The number one movie 30 years ago, today, is A Nightmare on Elm Street 4: The Dream Master! I never did get into the Freddy movies…or any other ‘slice & dice’ type movie. I saw about 10 minutes of the second Jason movie & about five minutes of Halloween III. Yeah. That was enough. I love a good suspense piece or a nail-biting thriller or a ‘whodunit’ but, guts & gore? No thanks. ~Victoria
It’s Flick Friday! The number one movie 35 years ago, today, is National Lampoon’s Vacation!
[I saw this movie in the summer before beginning my senior year of high school. It is a very different movie from the sequels as there was nudity. It wasn’t considered a ‘family friendly’ movie back then. It was very risqué. It is the only movie of the series with an ‘R‘ rating. The movies afterwards were toned down. And, it’s a little embarrassing, too. My mother’s maiden name is Griswold. I kept my mouth shut in school but, boy did my cousins take some ribbing. And, yes. We are just that weird. LOL! ~Victoria]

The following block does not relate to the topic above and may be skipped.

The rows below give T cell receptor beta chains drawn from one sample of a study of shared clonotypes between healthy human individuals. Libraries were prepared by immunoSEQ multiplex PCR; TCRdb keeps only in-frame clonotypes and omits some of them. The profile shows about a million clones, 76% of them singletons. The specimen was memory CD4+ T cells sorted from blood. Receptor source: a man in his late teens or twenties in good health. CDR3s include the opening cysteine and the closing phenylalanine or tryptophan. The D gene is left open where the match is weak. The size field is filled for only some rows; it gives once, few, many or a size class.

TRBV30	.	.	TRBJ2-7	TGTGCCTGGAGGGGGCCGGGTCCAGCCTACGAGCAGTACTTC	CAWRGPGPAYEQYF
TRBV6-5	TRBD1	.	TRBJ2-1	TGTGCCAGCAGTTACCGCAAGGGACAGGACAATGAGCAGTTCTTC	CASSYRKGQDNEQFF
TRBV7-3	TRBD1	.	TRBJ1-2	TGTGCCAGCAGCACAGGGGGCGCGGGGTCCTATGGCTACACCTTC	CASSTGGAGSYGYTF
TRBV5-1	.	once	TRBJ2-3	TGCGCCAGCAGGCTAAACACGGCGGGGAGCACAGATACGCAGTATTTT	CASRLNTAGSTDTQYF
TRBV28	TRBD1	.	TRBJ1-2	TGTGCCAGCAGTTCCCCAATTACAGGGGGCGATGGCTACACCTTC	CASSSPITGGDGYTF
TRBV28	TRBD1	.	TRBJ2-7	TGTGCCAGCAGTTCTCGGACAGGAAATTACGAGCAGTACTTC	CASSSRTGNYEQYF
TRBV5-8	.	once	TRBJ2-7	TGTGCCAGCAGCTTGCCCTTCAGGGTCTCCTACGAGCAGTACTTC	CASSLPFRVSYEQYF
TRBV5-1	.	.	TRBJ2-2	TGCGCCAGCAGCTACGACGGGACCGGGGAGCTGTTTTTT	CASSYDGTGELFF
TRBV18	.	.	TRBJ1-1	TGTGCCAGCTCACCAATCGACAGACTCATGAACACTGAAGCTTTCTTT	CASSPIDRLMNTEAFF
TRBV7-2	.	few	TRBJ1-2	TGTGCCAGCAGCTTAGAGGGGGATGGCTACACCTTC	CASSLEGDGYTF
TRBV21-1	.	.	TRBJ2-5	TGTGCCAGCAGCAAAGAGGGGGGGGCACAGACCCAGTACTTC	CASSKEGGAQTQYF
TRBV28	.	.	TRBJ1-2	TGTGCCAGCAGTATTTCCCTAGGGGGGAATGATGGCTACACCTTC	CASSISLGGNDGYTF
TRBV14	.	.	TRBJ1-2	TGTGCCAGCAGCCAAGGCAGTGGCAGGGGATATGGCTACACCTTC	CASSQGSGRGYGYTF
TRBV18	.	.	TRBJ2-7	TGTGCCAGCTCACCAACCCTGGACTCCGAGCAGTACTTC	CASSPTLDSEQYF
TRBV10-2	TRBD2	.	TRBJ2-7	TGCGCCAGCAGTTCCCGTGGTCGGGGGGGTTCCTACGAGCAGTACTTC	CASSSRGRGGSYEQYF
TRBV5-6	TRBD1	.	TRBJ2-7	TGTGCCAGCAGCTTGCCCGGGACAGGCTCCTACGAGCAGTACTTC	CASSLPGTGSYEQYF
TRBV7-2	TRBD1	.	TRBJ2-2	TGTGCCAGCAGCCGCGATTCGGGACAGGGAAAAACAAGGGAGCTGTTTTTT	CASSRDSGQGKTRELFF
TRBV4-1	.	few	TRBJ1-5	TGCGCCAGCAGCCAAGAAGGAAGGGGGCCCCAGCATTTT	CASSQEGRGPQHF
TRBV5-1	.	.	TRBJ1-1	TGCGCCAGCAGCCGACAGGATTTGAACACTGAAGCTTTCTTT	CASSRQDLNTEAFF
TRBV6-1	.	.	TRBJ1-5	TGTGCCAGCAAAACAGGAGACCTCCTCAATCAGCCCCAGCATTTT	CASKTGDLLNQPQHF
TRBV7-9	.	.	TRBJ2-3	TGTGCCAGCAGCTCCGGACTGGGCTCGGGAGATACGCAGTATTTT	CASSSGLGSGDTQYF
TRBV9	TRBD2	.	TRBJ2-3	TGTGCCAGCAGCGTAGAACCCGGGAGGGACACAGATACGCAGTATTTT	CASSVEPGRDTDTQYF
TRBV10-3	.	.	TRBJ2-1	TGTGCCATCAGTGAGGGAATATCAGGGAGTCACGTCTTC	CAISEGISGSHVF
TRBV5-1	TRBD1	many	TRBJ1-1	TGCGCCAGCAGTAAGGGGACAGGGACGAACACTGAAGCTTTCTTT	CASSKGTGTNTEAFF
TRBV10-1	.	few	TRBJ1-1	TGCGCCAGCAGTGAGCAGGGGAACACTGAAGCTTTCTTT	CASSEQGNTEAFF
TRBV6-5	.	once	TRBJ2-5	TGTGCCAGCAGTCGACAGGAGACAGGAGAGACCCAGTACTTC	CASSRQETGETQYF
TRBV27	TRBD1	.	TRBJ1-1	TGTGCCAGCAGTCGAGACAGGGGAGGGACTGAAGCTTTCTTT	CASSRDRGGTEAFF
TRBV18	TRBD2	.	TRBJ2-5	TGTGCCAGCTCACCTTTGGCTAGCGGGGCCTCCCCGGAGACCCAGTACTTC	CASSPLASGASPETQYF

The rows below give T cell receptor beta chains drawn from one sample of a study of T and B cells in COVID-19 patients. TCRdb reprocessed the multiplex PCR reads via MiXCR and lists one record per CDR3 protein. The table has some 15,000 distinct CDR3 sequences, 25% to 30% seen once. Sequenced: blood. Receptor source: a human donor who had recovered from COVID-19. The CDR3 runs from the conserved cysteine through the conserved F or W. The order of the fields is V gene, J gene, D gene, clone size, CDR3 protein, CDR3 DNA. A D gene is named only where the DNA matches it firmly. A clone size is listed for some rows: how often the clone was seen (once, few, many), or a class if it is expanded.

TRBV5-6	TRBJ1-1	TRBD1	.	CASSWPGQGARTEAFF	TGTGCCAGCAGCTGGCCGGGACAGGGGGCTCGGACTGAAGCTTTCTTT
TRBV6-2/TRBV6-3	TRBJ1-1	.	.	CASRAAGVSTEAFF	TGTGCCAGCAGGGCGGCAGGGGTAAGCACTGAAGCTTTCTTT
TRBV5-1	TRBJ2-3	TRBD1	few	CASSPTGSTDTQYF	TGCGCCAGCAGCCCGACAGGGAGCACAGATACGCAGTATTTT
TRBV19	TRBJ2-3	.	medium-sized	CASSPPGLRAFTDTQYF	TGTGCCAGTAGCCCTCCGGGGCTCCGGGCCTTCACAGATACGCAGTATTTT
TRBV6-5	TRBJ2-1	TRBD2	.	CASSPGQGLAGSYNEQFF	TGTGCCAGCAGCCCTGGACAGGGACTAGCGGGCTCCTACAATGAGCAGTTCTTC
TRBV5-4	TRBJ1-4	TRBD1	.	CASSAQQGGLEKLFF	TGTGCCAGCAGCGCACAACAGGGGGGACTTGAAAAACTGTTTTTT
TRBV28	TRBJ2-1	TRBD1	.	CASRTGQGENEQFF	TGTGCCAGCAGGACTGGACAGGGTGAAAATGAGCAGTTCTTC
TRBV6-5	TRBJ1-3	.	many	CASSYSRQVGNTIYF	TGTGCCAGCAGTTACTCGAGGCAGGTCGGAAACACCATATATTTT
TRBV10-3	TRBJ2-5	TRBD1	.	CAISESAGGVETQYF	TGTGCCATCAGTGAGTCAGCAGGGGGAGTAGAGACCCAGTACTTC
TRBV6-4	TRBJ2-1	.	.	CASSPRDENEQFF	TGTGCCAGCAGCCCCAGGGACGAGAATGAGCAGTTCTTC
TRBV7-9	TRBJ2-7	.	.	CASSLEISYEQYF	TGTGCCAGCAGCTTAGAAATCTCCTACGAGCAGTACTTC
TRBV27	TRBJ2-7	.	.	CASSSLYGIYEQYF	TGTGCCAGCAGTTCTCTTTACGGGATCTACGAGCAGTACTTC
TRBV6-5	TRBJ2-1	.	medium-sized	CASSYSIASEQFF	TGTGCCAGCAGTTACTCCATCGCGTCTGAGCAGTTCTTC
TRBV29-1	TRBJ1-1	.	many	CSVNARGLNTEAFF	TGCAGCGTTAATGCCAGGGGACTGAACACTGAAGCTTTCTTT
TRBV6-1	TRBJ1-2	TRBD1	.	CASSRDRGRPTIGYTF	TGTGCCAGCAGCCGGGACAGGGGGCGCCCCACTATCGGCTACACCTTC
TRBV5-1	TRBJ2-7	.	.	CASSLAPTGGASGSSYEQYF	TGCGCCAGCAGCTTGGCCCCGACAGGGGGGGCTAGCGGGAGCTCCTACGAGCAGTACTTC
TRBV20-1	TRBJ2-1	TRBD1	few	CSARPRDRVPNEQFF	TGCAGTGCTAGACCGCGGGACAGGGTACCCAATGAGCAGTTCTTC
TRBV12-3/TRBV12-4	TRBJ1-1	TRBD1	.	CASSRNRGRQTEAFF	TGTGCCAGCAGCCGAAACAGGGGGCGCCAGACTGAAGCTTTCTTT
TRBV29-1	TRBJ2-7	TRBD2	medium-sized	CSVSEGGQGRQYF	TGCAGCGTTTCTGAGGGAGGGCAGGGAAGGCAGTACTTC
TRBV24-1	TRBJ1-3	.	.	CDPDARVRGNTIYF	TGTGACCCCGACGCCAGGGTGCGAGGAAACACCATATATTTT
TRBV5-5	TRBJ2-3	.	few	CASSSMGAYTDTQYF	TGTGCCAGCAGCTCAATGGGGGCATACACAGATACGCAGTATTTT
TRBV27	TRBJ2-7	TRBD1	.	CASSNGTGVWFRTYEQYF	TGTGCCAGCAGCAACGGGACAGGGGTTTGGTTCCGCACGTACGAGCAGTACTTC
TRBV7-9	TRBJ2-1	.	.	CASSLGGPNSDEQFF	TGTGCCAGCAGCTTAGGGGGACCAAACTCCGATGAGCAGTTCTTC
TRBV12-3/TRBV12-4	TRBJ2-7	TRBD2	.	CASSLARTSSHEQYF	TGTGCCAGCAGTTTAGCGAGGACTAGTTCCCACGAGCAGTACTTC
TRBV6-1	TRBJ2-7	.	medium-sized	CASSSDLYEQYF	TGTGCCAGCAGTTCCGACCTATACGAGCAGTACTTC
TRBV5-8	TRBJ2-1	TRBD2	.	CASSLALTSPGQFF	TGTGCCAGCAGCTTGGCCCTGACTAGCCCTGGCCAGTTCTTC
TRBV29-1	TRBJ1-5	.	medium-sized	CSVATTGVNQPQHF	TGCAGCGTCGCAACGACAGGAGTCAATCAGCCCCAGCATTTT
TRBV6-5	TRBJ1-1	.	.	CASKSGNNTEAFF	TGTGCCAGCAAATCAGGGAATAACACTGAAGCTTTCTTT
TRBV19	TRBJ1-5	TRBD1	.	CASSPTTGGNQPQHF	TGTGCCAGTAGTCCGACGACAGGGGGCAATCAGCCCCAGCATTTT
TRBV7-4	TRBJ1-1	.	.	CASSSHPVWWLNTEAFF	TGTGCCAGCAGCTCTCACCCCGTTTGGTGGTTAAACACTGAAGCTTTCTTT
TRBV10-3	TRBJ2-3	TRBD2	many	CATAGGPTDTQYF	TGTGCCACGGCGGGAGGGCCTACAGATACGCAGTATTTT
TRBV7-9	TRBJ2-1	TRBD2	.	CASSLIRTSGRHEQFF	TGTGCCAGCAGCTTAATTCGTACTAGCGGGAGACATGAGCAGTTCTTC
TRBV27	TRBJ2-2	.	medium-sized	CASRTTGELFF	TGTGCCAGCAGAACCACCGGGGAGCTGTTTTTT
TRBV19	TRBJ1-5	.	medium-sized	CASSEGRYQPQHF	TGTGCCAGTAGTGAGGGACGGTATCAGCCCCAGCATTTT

It’s Flick Friday. The number one movie 40 years ago, today, is…Grease! I was 11 years old when it was released. I was such an Olivia Newton-John fan. I begged my mom to buy me the album soundtrack. I nearly wore it out. I still have it to this day. And, I remember those shoes… I was headed to seventh grade that year and ALL the girls had to have a pair of the Candies that ‘Sandy’ made famous. Can you imagine a bunch of tween girls in the late 70s trying to change classes, going up and down stairs…in ‘Sandy’s Candies’? Oh, my…
I STILL love this movie. What wonderful memories… ~Vic